News Release: Faculty Experts, Finance and Economics, Law, Politics

Nov. 19,  2008

Congressional Expert: Lame Duck Congress not Likely to Make Progress on Economy

The deep shifts in power occurring on Capitol Hill during Congress' current lame duck session will likely delay any major economic initiatives until after President-Elect Obama's inauguration in January, says Emory University political scientist and congressional expert Randall Strahan.  

"What we're seeing here is a transition of the Democratic Party to becoming the real governing party in an extremely difficult political environment," says Strahan. "At the same time, Republicans are making the transition from having been the party of government to being the party of opposition. The current impasse over the bailout of American automakers and enactment of new fiscal stimulus measures is indicative of what's happening politically."
With growing skepticism in the country over big bailouts from the Treasury, "Republicans for the most part have decided they are not going to push back against that public opposition. For both principled and political reasons, most Republicans in Congress are not supporting further commitments of federal funds to finance these bailouts, leaving Democrats to take responsibility for economic policy from here on out.  We'll likely see a political stalemate until January," Strahan says. "Congress may extend unemployment benefits and some short-term help to automakers, but we're not likely to see a new stimulus package or big bailout."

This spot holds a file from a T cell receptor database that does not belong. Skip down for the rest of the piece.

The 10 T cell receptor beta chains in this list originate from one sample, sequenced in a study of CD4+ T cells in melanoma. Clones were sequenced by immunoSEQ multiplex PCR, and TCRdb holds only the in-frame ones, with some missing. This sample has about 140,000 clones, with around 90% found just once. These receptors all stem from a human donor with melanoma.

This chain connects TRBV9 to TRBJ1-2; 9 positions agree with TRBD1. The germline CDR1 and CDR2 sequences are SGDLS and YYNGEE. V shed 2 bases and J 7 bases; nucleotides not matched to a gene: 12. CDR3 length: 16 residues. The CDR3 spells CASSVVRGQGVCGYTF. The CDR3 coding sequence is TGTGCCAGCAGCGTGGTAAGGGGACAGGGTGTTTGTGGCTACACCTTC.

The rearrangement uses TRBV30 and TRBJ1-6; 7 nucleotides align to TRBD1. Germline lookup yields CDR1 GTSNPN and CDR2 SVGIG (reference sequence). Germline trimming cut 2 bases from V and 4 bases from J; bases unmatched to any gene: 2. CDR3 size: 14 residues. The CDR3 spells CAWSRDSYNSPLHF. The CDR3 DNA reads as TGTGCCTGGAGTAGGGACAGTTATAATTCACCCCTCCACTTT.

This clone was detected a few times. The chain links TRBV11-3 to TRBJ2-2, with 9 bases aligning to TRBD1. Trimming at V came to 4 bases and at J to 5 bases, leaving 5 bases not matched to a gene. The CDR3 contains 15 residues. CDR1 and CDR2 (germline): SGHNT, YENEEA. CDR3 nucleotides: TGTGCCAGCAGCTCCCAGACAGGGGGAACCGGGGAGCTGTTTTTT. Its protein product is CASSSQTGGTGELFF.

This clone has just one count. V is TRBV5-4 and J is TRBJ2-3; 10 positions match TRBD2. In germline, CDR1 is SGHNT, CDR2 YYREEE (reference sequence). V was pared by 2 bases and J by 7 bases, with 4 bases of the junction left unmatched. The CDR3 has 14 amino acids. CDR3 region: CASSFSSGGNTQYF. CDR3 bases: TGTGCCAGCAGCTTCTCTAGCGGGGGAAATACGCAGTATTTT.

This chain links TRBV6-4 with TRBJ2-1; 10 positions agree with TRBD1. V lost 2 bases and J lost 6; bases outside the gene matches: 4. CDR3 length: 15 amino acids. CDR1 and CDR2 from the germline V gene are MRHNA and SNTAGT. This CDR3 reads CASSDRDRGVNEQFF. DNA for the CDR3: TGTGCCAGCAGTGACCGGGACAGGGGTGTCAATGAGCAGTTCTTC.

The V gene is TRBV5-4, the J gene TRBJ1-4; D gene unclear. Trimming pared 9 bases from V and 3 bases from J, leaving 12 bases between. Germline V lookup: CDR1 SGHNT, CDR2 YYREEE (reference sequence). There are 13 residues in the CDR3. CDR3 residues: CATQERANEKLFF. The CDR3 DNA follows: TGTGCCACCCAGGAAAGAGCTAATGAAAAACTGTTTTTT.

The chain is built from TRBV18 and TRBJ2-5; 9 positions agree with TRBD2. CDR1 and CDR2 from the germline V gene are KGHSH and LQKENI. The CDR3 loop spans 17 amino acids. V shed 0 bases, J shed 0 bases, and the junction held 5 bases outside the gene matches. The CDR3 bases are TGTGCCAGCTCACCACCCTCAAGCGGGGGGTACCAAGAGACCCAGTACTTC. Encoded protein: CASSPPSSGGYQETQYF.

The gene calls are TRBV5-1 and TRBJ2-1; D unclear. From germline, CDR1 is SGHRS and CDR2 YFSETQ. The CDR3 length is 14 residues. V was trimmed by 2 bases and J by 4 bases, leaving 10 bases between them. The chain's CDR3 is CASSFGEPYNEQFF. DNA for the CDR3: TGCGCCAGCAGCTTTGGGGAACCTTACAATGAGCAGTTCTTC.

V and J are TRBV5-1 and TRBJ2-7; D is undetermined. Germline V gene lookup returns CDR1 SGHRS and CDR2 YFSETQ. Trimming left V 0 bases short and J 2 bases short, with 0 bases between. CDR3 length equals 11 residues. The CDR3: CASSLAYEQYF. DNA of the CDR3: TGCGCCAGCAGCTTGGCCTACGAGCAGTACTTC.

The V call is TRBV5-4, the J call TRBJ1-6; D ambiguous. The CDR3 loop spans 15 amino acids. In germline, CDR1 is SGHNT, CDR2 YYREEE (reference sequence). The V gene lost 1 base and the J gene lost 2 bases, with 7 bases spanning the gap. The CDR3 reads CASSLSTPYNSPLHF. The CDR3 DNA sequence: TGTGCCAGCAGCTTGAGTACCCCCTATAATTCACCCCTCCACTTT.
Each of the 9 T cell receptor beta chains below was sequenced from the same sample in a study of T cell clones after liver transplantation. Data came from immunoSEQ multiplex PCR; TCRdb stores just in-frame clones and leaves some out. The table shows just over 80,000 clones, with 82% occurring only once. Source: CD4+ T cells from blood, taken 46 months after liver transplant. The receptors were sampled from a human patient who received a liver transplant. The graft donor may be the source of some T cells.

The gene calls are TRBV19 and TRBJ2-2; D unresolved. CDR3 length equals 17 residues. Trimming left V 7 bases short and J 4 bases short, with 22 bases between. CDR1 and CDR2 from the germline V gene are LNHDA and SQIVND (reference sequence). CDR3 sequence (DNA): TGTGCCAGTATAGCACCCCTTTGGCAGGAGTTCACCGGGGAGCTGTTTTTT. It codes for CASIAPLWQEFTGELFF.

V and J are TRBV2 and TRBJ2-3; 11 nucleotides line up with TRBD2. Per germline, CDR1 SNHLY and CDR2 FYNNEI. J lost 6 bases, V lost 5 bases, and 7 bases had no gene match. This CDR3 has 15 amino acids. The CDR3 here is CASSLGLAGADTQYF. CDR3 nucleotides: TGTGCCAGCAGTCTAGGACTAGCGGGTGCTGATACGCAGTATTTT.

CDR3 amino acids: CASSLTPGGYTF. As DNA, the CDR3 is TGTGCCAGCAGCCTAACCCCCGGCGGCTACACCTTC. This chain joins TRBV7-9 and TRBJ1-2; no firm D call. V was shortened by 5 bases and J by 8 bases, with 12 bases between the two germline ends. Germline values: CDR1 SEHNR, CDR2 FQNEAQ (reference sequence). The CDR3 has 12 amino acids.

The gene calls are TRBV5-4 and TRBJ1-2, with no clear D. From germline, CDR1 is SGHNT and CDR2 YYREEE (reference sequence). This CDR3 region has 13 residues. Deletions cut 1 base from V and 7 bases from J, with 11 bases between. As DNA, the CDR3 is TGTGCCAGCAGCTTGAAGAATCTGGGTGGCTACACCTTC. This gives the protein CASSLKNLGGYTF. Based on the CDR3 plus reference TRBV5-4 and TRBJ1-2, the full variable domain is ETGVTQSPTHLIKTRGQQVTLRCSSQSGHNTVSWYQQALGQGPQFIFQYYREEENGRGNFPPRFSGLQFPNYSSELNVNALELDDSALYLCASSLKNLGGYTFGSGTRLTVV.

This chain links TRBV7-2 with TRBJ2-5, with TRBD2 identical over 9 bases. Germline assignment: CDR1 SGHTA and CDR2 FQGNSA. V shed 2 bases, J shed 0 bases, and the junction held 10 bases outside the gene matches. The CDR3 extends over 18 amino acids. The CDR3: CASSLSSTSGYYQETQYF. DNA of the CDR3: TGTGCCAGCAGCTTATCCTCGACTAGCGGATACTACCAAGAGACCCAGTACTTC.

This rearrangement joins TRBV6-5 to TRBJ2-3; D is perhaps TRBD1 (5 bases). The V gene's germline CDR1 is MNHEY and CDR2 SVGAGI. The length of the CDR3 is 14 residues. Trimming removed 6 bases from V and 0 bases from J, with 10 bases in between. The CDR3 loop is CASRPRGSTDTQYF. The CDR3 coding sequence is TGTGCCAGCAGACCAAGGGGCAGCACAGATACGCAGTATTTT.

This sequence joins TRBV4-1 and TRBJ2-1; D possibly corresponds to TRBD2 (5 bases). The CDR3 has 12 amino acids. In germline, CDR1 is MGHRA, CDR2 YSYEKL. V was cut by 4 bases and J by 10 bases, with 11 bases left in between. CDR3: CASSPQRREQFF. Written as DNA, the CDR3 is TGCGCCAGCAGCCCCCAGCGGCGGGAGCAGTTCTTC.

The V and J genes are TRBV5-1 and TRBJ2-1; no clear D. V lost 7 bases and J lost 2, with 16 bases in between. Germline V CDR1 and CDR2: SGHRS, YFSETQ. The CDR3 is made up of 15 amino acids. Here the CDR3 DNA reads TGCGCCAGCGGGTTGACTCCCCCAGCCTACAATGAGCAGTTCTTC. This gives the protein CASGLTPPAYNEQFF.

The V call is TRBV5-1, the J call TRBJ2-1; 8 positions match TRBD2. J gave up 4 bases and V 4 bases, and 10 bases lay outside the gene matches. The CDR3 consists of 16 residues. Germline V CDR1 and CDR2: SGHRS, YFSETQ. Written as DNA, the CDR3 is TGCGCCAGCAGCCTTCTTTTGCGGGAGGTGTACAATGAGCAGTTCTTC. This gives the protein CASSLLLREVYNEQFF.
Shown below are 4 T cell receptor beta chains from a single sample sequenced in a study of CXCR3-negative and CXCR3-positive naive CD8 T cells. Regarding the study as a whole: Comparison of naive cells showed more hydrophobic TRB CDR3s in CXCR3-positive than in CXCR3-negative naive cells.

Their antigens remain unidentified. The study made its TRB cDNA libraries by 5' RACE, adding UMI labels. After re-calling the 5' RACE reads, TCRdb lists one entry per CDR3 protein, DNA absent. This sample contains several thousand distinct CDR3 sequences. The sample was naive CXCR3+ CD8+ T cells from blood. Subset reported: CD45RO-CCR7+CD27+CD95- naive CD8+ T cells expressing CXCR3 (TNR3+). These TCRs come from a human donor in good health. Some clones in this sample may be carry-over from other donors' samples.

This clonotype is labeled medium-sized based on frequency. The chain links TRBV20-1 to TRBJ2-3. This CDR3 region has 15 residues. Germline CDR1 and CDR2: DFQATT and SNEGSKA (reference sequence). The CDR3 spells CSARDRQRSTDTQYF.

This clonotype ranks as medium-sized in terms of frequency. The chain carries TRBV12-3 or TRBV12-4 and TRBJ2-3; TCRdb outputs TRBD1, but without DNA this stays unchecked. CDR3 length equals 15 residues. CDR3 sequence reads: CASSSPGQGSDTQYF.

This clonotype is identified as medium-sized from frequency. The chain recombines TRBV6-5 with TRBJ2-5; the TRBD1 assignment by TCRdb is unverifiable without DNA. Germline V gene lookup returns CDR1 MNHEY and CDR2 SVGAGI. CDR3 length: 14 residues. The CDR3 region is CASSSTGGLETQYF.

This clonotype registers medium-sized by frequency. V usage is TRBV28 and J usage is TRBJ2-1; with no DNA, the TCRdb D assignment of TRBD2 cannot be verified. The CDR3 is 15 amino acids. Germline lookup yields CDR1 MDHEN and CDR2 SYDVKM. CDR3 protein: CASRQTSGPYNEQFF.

"Everyone is worried but there is not a consensus about what to do," he says. "Political responsibility is diffused right now. That's one reason why the Republicans are pulling back, not wanting to share the heat for approving tens of billions of dollars in new aid that may or may not work. Waiting until January makes it clear that whatever is passed at that point is Democratic policy. It will require the leadership of a new president working in tandem with congressional leaders of his party to move forward on major new economic initiatives."
Strahan, a professor of political science, is the author of "Leading Representatives: The Agency of Leaders in the Politics of the U.S. House," published in 2007 by Johns Hopkins University Press. He currently is working on a book about partisanship in Congress.


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